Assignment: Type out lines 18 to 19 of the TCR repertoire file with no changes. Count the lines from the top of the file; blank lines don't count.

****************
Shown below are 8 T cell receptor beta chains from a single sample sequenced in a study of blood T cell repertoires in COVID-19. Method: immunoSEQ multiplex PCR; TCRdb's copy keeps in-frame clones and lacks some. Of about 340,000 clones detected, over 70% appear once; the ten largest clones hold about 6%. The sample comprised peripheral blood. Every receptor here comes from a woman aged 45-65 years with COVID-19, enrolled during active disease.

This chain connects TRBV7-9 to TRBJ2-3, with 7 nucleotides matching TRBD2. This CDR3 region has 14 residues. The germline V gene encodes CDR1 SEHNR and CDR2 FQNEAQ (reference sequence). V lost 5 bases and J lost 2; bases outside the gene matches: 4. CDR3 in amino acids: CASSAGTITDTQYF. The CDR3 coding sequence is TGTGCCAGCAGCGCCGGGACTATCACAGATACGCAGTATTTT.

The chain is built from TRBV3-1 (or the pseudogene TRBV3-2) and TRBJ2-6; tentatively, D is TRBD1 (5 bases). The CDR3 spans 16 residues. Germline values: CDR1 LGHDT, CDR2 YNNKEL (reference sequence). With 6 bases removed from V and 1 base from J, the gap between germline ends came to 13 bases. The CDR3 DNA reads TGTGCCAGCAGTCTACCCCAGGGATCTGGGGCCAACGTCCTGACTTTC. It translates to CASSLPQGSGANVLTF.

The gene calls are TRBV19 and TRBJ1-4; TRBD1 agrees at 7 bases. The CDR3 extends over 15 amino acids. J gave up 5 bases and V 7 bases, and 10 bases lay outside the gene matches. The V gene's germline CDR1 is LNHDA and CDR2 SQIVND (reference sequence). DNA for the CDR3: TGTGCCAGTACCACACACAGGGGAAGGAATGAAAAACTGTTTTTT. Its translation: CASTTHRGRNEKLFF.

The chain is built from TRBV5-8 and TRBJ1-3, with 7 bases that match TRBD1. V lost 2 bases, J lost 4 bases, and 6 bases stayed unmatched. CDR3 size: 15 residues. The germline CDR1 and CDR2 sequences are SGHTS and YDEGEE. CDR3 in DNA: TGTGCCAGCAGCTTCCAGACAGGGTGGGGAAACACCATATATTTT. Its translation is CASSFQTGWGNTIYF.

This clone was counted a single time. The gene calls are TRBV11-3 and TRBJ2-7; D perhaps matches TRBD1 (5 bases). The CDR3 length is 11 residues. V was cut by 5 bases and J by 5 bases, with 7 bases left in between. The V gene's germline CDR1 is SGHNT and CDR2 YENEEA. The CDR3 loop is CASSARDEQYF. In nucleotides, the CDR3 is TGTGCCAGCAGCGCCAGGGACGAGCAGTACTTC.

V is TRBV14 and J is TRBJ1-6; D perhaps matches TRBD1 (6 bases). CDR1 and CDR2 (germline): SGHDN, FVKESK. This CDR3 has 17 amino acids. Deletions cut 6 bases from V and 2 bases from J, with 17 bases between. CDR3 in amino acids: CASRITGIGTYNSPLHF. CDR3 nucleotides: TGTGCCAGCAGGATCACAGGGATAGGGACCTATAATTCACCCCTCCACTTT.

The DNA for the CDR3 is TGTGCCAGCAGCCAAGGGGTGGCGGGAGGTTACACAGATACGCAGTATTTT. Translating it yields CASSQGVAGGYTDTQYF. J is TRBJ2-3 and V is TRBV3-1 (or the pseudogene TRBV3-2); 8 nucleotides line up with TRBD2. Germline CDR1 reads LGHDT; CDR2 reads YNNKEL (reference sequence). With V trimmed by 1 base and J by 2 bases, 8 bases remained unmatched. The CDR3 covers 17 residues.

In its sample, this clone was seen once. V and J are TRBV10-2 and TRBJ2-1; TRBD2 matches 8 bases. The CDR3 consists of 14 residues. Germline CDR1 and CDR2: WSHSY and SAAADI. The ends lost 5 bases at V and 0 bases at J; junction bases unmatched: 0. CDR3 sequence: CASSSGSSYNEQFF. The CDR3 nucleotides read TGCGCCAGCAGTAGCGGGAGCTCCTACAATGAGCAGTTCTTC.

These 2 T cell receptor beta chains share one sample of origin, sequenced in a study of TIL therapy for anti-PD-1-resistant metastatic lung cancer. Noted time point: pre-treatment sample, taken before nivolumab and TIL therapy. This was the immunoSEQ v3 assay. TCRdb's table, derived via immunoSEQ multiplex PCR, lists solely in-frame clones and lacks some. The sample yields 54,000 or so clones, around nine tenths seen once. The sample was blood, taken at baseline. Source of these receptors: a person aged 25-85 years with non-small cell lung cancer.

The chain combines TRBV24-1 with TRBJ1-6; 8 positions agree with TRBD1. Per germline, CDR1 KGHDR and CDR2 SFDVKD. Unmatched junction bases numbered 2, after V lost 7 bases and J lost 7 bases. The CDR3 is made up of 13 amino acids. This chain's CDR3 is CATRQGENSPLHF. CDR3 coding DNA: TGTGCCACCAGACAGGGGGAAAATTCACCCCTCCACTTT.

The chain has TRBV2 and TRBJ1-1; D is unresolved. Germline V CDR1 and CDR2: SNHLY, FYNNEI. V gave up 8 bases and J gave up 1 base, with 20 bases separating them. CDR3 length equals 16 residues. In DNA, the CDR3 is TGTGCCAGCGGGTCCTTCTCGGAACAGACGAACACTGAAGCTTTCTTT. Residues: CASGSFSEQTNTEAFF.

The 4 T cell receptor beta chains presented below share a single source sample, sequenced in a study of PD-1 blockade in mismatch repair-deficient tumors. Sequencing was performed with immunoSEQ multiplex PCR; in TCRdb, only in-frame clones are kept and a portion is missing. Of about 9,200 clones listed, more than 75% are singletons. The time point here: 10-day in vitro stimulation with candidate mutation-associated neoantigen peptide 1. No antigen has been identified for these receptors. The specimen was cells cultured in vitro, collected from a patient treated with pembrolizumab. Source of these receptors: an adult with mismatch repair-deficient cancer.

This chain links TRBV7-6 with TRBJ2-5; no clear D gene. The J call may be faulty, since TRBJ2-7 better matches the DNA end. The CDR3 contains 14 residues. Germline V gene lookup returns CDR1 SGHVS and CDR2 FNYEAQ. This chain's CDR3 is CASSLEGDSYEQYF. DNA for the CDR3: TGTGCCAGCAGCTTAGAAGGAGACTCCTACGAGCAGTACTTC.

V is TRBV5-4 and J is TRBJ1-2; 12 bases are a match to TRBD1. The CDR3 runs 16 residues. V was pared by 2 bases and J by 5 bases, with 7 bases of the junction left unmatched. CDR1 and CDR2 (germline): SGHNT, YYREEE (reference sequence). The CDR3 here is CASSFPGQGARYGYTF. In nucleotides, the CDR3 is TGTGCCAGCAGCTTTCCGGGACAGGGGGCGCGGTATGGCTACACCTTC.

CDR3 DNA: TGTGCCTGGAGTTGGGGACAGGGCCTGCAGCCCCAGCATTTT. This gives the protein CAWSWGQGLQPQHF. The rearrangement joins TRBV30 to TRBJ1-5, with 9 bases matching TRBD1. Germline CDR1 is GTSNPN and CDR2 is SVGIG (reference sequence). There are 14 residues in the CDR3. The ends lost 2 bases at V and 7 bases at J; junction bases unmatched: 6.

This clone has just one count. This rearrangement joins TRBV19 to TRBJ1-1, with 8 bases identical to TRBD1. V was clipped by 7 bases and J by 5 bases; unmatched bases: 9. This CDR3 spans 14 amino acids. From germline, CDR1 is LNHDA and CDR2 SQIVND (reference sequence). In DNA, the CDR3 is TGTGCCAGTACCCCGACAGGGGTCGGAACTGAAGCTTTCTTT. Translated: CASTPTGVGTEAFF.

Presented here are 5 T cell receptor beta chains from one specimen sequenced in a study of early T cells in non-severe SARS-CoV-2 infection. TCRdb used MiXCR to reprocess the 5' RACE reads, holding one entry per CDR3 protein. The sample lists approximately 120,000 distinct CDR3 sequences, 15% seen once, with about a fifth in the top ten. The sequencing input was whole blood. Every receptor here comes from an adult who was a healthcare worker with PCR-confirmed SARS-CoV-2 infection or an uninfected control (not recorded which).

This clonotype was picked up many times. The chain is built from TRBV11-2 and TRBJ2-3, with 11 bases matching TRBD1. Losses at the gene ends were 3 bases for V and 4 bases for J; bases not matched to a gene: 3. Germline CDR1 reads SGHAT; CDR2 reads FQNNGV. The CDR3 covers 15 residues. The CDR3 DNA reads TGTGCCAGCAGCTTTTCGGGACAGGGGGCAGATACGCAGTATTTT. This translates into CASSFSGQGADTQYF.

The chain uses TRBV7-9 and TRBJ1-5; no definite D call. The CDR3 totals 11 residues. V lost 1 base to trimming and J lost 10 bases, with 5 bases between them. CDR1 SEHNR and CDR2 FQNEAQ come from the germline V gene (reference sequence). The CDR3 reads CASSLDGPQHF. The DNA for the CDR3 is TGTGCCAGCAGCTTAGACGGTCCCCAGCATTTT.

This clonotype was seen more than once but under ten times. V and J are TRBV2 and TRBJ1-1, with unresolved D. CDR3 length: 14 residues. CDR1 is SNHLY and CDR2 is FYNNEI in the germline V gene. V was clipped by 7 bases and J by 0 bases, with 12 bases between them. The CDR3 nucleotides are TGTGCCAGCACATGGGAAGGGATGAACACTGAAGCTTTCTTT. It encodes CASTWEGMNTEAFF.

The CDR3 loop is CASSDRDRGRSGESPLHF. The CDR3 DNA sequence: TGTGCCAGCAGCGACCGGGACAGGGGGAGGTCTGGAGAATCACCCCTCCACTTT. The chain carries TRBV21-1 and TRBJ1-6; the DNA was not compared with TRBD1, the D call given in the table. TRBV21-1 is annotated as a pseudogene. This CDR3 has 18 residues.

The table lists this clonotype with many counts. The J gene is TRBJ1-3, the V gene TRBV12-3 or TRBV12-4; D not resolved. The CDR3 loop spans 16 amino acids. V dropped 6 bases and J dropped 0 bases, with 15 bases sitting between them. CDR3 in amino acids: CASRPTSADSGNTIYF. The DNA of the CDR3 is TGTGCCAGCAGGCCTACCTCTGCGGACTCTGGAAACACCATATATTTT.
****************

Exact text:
Presented here are 5 T cell receptor beta chains from one specimen sequenced in a study of early T cells in non-severe SARS-CoV-2 infection. TCRdb used MiXCR to reprocess the 5' RACE reads, holding one entry per CDR3 protein. The sample lists approximately 120,000 distinct CDR3 sequences, 15% seen once, with about a fifth in the top ten. The sequencing input was whole blood. Every receptor here comes from an adult who was a healthcare worker with PCR-confirmed SARS-CoV-2 infection or an uninfected control (not recorded which).

This clonotype was picked up many times. The chain is built from TRBV11-2 and TRBJ2-3, with 11 bases matching TRBD1. Losses at the gene ends were 3 bases for V and 4 bases for J; bases not matched to a gene: 3. Germline CDR1 reads SGHAT; CDR2 reads FQNNGV. The CDR3 covers 15 residues. The CDR3 DNA reads TGTGCCAGCAGCTTTTCGGGACAGGGGGCAGATACGCAGTATTTT. This translates into CASSFSGQGADTQYF.